Kermit Tyler

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Kermit Arthur Tyler
Kermit Tyler.jpg
Born (1913-04-13)April 13, 1913
Oelwein, Iowa
Died January 23, 2010(2010-01-23) (aged 96)[1]
San Diego, California
Allegiance  United States of America
Service/branch  United States Air Force
Years of service 1936–1961
Rank US-O5 insignia.svg Lieutenant Colonel
Unit 78th Pursuit Squadron
Battles/wars World War II
Awards Legion of Merit
Other work Real Estate Broker

Kermit A. Tyler (April 13, 1913 – January 23, 2010)[1] was an American Air Force officer. Tyler was assigned as a pilot in the 78th Pursuit Squadron at Pearl Harbor on December 7, 1941, the day Japan attacked Pearl Harbor.


Tyler was born on April 13, 1913, in Oelwein, Iowa.[1] He moved with his family to Long Beach, California, and joined the Civilian Conservation Corps for two years before becoming an Army Air Corps flying cadet in 1936.[2]

Pearl Harbor

On December 7, 1941, Tyler was a first lieutenant in the Army Air Corps serving as the Executive Officer of the 78th Pursuit Squadron, based at Pearl Harbor. That morning he was assigned duty as the Officer In Charge of the partly activated Pearl Harbor Intercept Center. His duties were to assist the controller in ordering planes to intercept foreign planes, after the planes got in the air. New and untrained at the time, when warned of the approach of a large aircraft flight from the north, Tyler presumed it to be the scheduled arrival of six B-17 bombers from the mainland. The radar operators were tracking Japanese planes coming to attack the base. Radar operators, operating in training mode, failed to make clear the size of the formation even though it was larger than anything they'd ever seen, and he did not pass on an alarm of "attack imminent".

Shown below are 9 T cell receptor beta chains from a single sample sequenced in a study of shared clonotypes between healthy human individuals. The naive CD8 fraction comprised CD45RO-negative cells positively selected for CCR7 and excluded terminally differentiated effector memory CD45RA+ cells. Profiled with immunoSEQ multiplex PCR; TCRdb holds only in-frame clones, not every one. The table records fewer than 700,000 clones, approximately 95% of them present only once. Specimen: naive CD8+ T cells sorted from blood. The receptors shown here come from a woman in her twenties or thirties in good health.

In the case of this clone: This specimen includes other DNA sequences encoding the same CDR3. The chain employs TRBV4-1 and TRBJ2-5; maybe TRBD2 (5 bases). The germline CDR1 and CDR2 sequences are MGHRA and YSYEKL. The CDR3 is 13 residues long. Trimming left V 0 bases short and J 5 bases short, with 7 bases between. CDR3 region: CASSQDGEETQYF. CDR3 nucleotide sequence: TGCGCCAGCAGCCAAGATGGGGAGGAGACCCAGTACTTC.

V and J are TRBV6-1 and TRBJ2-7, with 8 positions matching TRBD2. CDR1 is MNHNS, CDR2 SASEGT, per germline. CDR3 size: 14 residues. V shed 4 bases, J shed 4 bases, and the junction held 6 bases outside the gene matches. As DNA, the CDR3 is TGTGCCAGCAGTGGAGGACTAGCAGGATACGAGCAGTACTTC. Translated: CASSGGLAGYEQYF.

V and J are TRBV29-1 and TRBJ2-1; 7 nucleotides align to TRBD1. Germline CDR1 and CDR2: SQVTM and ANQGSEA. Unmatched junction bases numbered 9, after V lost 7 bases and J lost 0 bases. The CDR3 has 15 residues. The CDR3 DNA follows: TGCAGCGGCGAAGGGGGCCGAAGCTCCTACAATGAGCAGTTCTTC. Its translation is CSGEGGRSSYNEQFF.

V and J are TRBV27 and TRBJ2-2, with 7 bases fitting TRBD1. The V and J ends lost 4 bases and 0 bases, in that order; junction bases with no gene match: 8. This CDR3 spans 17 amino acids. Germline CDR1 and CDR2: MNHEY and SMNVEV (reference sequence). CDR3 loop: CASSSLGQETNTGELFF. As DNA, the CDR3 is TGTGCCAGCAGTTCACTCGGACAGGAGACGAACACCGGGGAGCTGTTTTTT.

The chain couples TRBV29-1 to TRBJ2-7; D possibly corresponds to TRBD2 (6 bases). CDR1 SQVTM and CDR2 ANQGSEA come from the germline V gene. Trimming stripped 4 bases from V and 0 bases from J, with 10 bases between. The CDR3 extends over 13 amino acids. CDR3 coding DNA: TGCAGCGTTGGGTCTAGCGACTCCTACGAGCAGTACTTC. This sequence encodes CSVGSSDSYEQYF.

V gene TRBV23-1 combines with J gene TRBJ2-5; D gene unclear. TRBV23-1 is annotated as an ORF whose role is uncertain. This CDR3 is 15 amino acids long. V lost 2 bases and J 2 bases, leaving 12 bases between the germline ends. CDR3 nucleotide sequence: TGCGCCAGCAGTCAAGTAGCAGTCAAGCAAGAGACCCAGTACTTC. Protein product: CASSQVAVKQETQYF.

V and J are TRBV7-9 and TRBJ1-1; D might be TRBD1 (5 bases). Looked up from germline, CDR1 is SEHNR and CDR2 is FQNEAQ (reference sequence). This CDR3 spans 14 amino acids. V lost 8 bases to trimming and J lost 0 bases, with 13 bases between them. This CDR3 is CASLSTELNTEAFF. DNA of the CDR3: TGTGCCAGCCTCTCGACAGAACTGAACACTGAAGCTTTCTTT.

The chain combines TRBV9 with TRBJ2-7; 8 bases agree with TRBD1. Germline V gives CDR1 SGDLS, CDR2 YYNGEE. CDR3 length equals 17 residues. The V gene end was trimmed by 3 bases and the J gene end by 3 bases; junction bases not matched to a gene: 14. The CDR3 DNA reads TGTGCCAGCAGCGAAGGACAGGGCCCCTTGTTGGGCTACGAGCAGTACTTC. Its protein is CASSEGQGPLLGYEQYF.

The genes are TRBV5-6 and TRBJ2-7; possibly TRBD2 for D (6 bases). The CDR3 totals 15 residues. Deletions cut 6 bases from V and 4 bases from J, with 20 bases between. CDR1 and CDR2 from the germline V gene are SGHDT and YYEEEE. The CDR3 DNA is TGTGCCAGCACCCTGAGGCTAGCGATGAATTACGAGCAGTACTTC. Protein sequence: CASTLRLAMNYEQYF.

Following an investigation by a Naval Board of Inquiry in August 1942,[3] it was determined that Tyler had been assigned to the Information Center with little or no training, no supervision, and no staff with which to work. Tyler was subsequently cleared on any wrongdoing by the Board and no disciplinary actions were taken against him.

Later life

Tyler retired as a lieutenant colonel in the United States Air Force in 1961. After leaving military service, he obtained a business degree and worked as real estate broker.[4] He died in San Diego, California of pneumonia on January 23, 2010, at the age of 96.[1]


  1. 1.0 1.1 1.2 1.3 McClellan, Dennis (2010-02-24). "Kermit A. Tyler dies at 96; officer didn't act on radar warning about Pearl Harbor raid". Los Angeles Times. Retrieved 2010-02-28.<templatestyles src="Module:Citation/CS1/styles.css"></templatestyles>
  2. Goldstein, Richard (February 25, 2010). "Kermit Tyler, Player of a Fateful, if Minor, Role in Pearl Harbor Attack, Dies at 96". The New York Times. Retrieved February 27, 2010.<templatestyles src="Module:Citation/CS1/styles.css"></templatestyles>
  3. "Navy Court Of Inquiry: Kermit A. Tyler". Joint Congressional Committee, Nov. 15, 1945, to May 31, 1946. U. S. Government Printing Office. Retrieved February 27, 2010.<templatestyles src="Module:Citation/CS1/styles.css"></templatestyles>
  4. "The Times obituary: Kermit Tyler". The Times of London. February 27, 2010. Retrieved February 27, 2010.<templatestyles src="Module:Citation/CS1/styles.css"></templatestyles>

External links